Saturday, July 20, 2013

Check the Buzz on Apple: Stocks in Social Media

A new site tracks what stocks social media are talking about. Is the sentiment good or bad?

Ever wonder what people are saying about your stocks? Tracking social-media sentiment about companies has become a regular part of portfolio management for many traders and investors in the last couple of years. If you’re one of them, or just curious, it’s definitely worth looking at a new Website from Market Prophit.

Marketprophit.com, which is free while in beta testing, displays interpretations of conversations taking place on a variety of social media, delivering bullish and bearish signals to members. It’s an intriguing idea, particularly because the signals are generated in real time, using quantitative analytics.

Stocks that are the focus of social-media attention, primarily from Twitter for now, show up on the Top Ten and Bottom Ten lists, where they are ranked by a sentiment calculation that ranges from +1 to -1. The more positive the reading, the more bullish the sentiment.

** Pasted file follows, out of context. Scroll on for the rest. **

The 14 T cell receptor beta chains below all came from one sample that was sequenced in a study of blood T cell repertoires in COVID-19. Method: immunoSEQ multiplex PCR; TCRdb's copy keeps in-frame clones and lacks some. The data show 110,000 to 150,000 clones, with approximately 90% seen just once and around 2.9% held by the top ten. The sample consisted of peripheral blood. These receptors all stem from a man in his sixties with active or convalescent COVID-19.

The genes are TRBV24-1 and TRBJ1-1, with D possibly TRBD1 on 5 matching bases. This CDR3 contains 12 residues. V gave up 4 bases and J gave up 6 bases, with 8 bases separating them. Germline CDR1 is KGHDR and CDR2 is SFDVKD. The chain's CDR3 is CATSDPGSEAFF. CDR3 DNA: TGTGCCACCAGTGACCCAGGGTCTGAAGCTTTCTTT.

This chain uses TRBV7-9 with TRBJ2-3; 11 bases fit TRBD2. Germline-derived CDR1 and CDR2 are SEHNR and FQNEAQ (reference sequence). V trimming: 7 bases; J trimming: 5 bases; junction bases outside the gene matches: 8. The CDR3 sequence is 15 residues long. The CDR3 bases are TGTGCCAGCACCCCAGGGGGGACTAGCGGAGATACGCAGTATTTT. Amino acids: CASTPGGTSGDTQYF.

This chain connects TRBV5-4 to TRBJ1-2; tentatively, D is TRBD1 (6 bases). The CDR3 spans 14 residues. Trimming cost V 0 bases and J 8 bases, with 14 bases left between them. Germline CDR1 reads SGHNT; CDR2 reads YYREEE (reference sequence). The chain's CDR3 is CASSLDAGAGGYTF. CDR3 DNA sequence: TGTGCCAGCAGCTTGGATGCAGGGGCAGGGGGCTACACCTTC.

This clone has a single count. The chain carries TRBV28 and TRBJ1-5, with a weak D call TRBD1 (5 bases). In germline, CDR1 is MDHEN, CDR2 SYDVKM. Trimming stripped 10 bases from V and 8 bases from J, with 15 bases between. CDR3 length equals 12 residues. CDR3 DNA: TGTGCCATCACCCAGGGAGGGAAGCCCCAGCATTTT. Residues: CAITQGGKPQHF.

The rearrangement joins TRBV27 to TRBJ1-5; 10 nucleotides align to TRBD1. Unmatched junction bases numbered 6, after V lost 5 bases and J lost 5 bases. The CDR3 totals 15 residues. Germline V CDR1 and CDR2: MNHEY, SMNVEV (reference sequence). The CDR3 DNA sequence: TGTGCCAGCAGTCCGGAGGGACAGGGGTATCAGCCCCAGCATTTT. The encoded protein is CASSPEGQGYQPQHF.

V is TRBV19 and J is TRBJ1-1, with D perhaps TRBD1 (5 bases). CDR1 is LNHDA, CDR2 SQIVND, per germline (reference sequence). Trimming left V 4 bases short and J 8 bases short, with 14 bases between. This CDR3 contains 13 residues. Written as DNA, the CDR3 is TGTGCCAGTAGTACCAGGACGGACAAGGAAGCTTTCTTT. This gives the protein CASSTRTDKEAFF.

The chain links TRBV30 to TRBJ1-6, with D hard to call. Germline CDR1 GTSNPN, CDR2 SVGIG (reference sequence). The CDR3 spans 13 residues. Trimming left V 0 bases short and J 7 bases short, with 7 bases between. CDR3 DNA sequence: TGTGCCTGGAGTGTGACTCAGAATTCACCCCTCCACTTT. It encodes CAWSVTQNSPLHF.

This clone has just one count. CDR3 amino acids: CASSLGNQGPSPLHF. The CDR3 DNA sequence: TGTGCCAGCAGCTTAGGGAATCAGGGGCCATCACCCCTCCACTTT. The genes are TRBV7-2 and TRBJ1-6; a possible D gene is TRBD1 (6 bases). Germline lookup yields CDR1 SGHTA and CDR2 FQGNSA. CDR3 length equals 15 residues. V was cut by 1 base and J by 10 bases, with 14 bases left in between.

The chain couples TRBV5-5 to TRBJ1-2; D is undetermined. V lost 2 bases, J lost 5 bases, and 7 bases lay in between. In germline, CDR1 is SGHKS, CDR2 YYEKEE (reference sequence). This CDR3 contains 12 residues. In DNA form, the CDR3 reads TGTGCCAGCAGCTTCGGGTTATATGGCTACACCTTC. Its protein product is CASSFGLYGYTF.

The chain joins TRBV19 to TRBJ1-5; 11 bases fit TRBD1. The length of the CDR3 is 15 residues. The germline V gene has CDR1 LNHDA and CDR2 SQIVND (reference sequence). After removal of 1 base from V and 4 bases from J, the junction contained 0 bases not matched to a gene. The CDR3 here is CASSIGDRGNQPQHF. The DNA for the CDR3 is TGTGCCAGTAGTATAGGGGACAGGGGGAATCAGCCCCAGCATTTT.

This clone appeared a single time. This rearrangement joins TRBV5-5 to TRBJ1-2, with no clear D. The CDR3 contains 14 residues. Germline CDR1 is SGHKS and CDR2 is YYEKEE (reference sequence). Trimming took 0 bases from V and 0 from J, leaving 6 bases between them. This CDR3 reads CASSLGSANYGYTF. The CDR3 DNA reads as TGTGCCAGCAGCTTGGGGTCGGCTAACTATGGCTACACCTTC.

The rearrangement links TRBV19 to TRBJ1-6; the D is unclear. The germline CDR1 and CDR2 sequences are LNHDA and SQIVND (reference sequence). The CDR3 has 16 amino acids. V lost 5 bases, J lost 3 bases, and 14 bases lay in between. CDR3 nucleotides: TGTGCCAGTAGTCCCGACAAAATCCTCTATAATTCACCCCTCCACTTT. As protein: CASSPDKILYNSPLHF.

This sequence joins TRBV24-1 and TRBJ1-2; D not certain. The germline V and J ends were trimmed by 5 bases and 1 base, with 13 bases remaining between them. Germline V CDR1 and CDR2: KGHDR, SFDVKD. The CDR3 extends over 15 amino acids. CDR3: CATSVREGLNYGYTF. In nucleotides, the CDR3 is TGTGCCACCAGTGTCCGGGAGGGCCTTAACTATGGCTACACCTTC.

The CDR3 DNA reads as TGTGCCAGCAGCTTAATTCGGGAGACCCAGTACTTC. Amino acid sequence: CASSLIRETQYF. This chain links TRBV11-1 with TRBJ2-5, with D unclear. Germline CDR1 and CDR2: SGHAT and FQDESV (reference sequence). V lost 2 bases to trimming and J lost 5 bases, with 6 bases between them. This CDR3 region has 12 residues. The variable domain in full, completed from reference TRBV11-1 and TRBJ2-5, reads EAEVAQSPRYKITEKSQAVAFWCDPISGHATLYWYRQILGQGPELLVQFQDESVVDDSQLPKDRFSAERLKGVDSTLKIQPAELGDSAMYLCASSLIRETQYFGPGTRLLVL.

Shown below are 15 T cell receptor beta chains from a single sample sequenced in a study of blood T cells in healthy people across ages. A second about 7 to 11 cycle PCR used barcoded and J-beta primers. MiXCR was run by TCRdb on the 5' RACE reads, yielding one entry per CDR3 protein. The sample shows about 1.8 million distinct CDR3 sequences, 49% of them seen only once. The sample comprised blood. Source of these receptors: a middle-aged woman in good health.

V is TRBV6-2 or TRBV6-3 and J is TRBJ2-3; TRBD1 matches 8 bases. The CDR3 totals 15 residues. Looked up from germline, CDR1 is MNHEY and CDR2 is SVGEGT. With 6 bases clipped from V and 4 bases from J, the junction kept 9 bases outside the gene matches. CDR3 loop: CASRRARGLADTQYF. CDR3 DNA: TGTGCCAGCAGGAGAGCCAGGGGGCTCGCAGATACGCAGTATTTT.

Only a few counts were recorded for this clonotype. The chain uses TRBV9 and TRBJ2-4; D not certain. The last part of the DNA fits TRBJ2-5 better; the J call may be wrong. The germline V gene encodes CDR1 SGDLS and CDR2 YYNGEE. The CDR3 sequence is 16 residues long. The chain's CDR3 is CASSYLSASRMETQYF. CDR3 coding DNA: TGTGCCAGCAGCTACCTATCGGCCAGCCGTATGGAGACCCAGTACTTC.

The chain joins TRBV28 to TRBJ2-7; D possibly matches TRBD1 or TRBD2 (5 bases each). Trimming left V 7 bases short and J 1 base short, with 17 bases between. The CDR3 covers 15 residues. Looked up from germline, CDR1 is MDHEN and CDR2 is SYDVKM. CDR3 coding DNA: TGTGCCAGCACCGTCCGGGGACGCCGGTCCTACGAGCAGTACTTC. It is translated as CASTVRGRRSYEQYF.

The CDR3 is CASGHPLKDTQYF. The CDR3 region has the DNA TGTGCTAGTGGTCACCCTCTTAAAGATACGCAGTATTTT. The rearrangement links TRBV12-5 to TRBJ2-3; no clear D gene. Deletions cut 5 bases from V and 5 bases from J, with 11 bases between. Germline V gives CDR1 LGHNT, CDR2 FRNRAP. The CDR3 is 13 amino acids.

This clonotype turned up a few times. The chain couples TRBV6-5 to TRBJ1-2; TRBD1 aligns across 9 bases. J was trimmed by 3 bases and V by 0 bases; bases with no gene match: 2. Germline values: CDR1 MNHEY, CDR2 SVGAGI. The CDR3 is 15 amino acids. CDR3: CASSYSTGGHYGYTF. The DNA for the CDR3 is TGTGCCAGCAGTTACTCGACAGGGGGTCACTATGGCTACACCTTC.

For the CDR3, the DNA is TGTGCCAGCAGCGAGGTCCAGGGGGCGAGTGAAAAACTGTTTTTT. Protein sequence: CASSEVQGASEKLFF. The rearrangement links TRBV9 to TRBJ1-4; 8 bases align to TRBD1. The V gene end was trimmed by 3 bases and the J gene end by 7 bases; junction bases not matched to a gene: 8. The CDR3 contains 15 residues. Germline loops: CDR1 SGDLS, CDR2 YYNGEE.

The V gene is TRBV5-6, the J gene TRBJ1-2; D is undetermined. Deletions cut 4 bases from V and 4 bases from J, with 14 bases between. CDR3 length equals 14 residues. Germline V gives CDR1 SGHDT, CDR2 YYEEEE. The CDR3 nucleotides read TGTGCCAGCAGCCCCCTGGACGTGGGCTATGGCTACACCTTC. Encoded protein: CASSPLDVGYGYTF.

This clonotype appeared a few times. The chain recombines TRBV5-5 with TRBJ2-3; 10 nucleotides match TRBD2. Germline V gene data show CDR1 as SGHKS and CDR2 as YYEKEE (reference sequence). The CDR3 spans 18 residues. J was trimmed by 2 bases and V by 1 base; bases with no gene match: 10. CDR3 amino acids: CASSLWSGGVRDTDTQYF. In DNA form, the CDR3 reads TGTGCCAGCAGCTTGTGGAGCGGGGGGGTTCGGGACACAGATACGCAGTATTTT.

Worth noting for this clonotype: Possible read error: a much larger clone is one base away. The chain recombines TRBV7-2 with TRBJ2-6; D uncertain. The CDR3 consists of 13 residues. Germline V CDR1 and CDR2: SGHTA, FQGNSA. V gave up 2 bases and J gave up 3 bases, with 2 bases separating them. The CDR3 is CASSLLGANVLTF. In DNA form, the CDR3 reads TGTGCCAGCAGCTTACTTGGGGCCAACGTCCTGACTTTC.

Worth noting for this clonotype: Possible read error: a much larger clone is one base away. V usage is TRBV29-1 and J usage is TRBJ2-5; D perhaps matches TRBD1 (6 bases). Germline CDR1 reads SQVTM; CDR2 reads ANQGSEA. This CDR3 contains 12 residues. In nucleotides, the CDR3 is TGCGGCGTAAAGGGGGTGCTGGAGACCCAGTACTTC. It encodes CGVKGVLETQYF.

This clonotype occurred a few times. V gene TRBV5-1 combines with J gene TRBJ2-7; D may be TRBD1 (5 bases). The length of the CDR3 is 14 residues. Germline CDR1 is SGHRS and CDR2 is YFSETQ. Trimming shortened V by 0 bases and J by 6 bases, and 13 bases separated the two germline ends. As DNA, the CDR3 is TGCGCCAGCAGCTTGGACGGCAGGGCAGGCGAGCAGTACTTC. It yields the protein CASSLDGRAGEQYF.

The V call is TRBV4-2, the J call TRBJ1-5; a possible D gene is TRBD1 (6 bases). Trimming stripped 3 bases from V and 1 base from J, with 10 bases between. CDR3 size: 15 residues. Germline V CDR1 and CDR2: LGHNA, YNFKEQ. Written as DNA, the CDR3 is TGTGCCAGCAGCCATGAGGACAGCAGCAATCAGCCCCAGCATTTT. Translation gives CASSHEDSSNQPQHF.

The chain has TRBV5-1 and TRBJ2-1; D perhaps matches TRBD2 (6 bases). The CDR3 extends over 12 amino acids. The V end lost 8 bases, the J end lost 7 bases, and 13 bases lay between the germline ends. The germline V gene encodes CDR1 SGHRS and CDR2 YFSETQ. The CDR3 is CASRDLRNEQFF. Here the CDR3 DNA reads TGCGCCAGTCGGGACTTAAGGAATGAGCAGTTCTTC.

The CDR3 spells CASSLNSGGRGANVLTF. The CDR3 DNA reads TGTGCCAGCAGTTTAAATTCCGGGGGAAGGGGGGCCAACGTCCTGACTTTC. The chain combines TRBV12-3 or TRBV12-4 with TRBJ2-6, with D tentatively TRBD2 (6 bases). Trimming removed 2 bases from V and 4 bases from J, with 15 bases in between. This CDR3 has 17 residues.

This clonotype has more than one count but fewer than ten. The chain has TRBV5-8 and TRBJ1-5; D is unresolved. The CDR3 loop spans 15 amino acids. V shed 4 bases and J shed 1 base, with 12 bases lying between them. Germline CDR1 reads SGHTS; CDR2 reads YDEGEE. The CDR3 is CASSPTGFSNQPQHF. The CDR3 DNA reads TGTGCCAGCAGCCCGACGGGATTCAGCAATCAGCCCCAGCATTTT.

These lists automatically update about once a minute, or you can refresh your browser to get an up-to-the-second reading.

Clicking on a ticker symbol in the list, or entering a ticker symbol in the search box at the top of the screen, generates an entire page about that particular stock showing the sentiment reading throughout the trading day as well as traditional price and volume graphs. The company page also displays the most recent posts on Twitter about that ticker symbol as well as its fundamentals. The number of tweets posted per minute is interesting, especially for much-discussed companies such as Apple (ticker: AAPL) or Google (GOOG). There’s a “word cloud” displayed for each company, which is a visual display of the nouns and verbs most often used in tweets and other posts on social media.